As a female heavy equipment operator for the Wyoming Department of Transportation, Shirley Samuelson was part of a relatively exclusive club.
Samuelson, 62, was one of only six women operating heavy equipment — think snowplows and street sweepers — in District 3, which spans Teton, Sublette, Uinta, Sweetwater and Lincoln counties, when she was killed on the job Monday, according to figures provided by WYDOT public information officer Stephanie Harsha.
But though Samuelson told the News&Guide in January that she was the only woman with Jackson WYDOT and the first ever on the maintenance crew, working on a male-dominated crew was just business as usual.
“It’s been good,” Samuelson said in that January interview. “The crew has treated me really well.
“There’s no him or her — we just work together as a team.”
Samuelson died Monday when she got out of her street sweeper on Highway 22 on Teton Pass, just west of Coal Creek, to speak with a fellow WYDOT employee, and the street sweeper rolled downhill and ran over her, according to Wyoming Highway Patrol Lt. Matt Brackin. He said Samuelson sustained severe head and chest trauma. The man she was talking to was able to get out of the way and was uninjured, Brackin said.
It wasn’t immediately known Monday following the accident why the street sweeper, which Brackin said is equipped with an emergency braking system, rolled downhill and struck Samuelson.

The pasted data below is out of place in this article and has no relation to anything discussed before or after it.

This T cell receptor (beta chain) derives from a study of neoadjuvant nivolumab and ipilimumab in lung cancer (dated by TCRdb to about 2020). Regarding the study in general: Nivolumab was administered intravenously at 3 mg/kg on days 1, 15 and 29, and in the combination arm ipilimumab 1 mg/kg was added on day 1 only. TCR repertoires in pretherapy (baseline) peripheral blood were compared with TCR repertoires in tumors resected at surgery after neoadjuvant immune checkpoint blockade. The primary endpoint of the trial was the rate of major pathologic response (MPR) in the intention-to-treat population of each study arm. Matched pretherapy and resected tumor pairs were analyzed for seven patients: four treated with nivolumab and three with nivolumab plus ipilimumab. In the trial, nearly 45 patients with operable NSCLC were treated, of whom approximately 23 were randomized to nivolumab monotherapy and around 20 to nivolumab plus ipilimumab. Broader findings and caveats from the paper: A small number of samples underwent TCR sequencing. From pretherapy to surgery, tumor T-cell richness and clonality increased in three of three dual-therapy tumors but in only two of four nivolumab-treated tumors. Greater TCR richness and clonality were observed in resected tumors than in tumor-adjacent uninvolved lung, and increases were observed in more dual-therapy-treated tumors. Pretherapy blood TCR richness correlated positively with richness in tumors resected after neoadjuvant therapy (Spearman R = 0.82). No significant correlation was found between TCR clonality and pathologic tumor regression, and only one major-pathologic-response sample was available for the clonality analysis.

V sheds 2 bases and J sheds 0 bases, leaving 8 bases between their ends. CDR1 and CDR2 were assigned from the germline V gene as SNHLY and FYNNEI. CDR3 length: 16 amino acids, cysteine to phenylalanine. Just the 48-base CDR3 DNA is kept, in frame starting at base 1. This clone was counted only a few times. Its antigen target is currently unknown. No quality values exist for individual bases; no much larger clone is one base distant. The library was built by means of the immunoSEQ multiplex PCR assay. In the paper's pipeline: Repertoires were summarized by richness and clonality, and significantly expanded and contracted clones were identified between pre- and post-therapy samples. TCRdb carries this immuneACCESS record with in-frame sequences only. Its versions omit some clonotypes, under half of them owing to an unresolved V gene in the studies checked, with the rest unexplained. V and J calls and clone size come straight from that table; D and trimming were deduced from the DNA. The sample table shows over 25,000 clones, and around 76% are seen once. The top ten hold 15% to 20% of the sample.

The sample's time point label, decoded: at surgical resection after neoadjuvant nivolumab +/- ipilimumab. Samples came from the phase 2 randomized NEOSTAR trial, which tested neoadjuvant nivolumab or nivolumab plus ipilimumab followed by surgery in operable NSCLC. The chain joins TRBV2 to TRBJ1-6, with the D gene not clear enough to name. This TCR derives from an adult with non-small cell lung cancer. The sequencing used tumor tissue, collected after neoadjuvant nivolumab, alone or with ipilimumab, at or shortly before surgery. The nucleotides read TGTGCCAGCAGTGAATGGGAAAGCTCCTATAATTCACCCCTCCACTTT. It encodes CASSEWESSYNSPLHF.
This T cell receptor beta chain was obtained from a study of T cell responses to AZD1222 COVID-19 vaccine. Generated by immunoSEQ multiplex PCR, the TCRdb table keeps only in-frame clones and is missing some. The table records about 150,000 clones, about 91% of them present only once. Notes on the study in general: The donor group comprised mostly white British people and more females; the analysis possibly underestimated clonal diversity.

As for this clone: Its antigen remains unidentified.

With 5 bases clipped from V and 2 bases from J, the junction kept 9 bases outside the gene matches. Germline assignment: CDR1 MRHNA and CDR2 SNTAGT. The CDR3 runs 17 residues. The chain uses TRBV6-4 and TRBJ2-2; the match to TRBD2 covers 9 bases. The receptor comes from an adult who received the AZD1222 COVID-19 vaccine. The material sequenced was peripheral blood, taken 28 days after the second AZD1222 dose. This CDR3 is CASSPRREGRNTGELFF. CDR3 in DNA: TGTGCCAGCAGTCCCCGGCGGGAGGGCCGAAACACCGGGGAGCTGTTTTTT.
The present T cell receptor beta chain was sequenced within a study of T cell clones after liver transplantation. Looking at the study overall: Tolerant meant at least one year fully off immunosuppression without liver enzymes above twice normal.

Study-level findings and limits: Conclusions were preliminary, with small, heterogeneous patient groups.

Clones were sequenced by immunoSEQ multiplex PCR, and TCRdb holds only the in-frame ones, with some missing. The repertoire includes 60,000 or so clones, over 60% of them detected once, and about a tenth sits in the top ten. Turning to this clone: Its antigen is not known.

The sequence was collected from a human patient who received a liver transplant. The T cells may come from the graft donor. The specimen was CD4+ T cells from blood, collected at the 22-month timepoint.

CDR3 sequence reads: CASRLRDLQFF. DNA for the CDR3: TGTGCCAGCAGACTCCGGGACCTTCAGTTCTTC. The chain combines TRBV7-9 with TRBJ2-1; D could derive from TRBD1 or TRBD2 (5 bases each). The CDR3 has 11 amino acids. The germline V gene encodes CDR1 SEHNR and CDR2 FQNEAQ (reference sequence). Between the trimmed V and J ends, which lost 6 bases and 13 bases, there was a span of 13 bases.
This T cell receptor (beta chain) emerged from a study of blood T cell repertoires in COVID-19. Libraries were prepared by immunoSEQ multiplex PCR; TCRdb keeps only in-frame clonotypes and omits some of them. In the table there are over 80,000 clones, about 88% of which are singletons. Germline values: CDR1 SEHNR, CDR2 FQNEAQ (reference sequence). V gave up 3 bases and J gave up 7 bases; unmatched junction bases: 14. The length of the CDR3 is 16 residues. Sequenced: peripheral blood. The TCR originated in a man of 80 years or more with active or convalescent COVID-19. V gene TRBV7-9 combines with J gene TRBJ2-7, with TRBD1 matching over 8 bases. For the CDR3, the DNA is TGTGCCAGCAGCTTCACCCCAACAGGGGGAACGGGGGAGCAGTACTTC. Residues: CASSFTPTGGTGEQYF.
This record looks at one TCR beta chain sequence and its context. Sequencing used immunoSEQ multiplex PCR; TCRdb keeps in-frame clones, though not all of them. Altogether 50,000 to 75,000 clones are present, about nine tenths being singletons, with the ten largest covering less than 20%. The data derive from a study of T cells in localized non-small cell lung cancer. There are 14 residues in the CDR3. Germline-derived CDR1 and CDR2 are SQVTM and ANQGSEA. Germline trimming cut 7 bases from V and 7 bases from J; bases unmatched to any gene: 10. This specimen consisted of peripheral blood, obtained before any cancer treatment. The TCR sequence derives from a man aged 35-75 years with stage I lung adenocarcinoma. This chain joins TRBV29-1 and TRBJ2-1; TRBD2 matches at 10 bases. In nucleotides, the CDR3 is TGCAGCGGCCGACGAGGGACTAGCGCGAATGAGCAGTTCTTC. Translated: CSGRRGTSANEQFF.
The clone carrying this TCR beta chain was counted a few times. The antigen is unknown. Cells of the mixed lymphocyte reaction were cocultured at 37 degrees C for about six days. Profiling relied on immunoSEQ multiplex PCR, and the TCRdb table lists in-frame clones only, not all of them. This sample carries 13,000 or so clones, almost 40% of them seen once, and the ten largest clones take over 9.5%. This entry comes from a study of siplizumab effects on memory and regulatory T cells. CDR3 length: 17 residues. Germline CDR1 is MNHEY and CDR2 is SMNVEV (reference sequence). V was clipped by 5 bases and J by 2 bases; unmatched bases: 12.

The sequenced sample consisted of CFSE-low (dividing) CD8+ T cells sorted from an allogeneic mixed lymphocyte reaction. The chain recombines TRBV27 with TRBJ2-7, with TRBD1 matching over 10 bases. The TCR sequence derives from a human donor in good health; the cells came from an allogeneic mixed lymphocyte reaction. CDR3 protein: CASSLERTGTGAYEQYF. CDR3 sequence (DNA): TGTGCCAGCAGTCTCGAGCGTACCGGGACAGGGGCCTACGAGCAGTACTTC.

“Being a female heavy equipment operator is somewhat rare to begin with, so she was part of a very special group,” Harsha said Tuesday. “And it takes a very strong, smart woman to do that kind of work.”
Bruce Daigle, Samuelson’s supervisor on the maintenance crew, said she was “a genuine, nice person” who enjoyed chatting with her co-workers. Additionally, Samuelson’s three-plus decades of operating heavy equipment — November would have been the end of her third year with WYDOT — was a valuable asset to Daigle and the crew, he said. Daigle noted that last year he entrusted Samuelson with plowing the pass, one of the most challenging areas to plow due to the severe weather.
“She took that on — I was kind of short-handed and adjusted people, and I put her up there,” Daigle said. “She was a little nervous at first, but she grew accustomed to it, and she did a really good job for us up there.” Not having her around anymore is “going to be a shame. ... She will be missed, that’s for sure.”
Daigle said he believes Samuelson leaves behind two sons, one of whom occasionally worked in the valley and stayed with her when he was here.
“She took care of her family well,” he said. “She was just an all-around neat gal. And for being 62, she would get out there and work with the guys, right alongside of them.”
Harsha also lamented Samuelson’s loss, noting the unique presence she brought to her crew and the department.
“We’ll definitely miss her, and we’ll definitely miss the contributions she made to the WYDOT family as a whole,” Harsha said.